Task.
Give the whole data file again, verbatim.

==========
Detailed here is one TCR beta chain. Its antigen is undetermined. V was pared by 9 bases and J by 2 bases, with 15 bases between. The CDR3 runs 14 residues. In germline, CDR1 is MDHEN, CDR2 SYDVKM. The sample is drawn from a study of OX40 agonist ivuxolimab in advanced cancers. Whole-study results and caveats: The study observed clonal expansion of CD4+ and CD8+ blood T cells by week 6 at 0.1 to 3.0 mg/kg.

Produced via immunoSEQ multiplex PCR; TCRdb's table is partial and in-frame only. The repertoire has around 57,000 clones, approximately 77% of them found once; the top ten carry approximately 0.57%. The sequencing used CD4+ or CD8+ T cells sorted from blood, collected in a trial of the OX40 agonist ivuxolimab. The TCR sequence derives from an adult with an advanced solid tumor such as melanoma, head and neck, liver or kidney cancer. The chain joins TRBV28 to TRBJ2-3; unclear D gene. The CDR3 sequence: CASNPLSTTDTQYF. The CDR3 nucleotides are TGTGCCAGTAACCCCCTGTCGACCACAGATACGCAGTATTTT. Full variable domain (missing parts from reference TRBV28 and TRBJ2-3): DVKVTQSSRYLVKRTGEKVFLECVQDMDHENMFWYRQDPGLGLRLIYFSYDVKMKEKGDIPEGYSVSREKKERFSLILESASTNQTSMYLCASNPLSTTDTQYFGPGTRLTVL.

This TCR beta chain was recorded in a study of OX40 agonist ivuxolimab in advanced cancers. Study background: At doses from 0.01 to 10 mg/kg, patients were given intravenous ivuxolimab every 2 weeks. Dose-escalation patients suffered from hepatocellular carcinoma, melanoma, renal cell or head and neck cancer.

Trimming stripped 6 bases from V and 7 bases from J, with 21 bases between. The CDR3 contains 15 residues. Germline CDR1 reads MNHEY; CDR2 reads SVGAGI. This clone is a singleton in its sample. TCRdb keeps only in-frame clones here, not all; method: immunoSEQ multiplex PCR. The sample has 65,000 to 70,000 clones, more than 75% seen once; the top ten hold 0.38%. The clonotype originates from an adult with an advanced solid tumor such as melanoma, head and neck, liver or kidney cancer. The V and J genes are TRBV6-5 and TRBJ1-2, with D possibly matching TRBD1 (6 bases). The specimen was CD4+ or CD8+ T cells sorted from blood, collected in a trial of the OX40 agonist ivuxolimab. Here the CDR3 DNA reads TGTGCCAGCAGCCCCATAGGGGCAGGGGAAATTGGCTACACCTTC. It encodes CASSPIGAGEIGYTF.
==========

Detailed here is one TCR beta chain. Its antigen is undetermined. V was pared by 9 bases and J by 2 bases, with 15 bases between. The CDR3 runs 14 residues. In germline, CDR1 is MDHEN, CDR2 SYDVKM. The sample is drawn from a study of OX40 agonist ivuxolimab in advanced cancers. Whole-study results and caveats: The study observed clonal expansion of CD4+ and CD8+ blood T cells by week 6 at 0.1 to 3.0 mg/kg.

Produced via immunoSEQ multiplex PCR; TCRdb's table is partial and in-frame only. The repertoire has around 57,000 clones, approximately 77% of them found once; the top ten carry approximately 0.57%. The sequencing used CD4+ or CD8+ T cells sorted from blood, collected in a trial of the OX40 agonist ivuxolimab. The TCR sequence derives from an adult with an advanced solid tumor such as melanoma, head and neck, liver or kidney cancer. The chain joins TRBV28 to TRBJ2-3; unclear D gene. The CDR3 sequence: CASNPLSTTDTQYF. The CDR3 nucleotides are TGTGCCAGTAACCCCCTGTCGACCACAGATACGCAGTATTTT. Full variable domain (missing parts from reference TRBV28 and TRBJ2-3): DVKVTQSSRYLVKRTGEKVFLECVQDMDHENMFWYRQDPGLGLRLIYFSYDVKMKEKGDIPEGYSVSREKKERFSLILESASTNQTSMYLCASNPLSTTDTQYFGPGTRLTVL.

This TCR beta chain was recorded in a study of OX40 agonist ivuxolimab in advanced cancers. Study background: At doses from 0.01 to 10 mg/kg, patients were given intravenous ivuxolimab every 2 weeks. Dose-escalation patients suffered from hepatocellular carcinoma, melanoma, renal cell or head and neck cancer.

Trimming stripped 6 bases from V and 7 bases from J, with 21 bases between. The CDR3 contains 15 residues. Germline CDR1 reads MNHEY; CDR2 reads SVGAGI. This clone is a singleton in its sample. TCRdb keeps only in-frame clones here, not all; method: immunoSEQ multiplex PCR. The sample has 65,000 to 70,000 clones, more than 75% seen once; the top ten hold 0.38%. The clonotype originates from an adult with an advanced solid tumor such as melanoma, head and neck, liver or kidney cancer. The V and J genes are TRBV6-5 and TRBJ1-2, with D possibly matching TRBD1 (6 bases). The specimen was CD4+ or CD8+ T cells sorted from blood, collected in a trial of the OX40 agonist ivuxolimab. Here the CDR3 DNA reads TGTGCCAGCAGCCCCATAGGGGCAGGGGAAATTGGCTACACCTTC. It encodes CASSPIGAGEIGYTF.